Summary of the Conclusions of Working Groups

Democracy and Neoliberalism

The Issue of Democracy
Democracy as imposed from the state is restrictive and selective, and stands in striking contrast with the grassroots democracy practiced by our community organizations. Native communities practice participation, solidarity, and redistribution. In other words, a true democracy. Neoliberalism, however, has introduced new concepts in our communities: self-centeredness and individualism.

Although the word as such is new to us, we have practiced democracy for a long time. Our communities have traditionally enjoyed participation and equality. However, democracy as imposed by the state breaks down the norms of community life and encourages paternalism, patronage and political manipulation. To counter this, we reaffirm the need to return to community life.

We are taking part in the political processes of the capitalist system. We must now seek to make it more open, to change it. Capitalist democracy has certain limits. It tolerates improvement, but not if the privileges of the powerful are threatened.

Can democracy be improved? Native participation in the democratic process has given us a chance to gain some space in local government and Parliament. We must continue to work to strengthen our presence in decisions of national import.

Our only weapon in destroying neoliberalism and opening up new territory is our organization. In our countries, democracy is limited by racist attitudes. In urban areas of Ecuador, organization is insufficient. In the countryside, we seek to revitalize community democracy.

The transition to neoliberalism has been an essentially authoritarian, non-participatory process. Rather than expand democracy, its practitioners speak of making our nations governable. They make no mention of diversity.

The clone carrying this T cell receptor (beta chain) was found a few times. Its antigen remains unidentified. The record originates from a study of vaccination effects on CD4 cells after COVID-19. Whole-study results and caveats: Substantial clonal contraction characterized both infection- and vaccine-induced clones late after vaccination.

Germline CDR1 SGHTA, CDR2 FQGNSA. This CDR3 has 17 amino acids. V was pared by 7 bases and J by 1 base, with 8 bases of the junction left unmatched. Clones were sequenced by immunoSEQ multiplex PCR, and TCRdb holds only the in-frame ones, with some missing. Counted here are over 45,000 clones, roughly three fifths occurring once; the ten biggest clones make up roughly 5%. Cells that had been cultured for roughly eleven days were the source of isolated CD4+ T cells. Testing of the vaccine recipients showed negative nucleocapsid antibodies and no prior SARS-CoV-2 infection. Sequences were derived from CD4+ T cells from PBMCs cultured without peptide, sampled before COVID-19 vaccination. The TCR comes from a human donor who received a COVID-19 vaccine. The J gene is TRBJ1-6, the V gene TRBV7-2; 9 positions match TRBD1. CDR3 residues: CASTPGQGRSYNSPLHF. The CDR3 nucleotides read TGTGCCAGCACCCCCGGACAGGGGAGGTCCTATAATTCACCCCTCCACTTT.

We must fight for a new type of democracy, a new human paradigm, a new type of civilization. Native organizations sometimes assimilate the evils of formal democracy, including authoritarian and corrupt attitudes. We must strive to become more self-critical.

We must rebuild our traditional institutions, including our system of justice, our laws, and our democracy. This is essential if we are to discuss the type of participation we seek with the representatives of the state. Native peoples hold no elections. Voting is competitive, and competition is foreign to our traditions. Lest we leap headlong into political and legal subservience, we must radically rethink the form of participation we want so that it does not run counter to our sensitivity. We must rebuild democracy from the perspective of the reaffirmation of our culture.

The neoliberal model
The neoliberal model espouses economic, political, ideological and cultural change on a global scale. Neoliberalism proposes privatization, a free-market economy, and producing for the export market. To impose its set of values, it destroys the family and reduces grassroots organization to a minimum. Neoliberalism is a strategy of capitalism.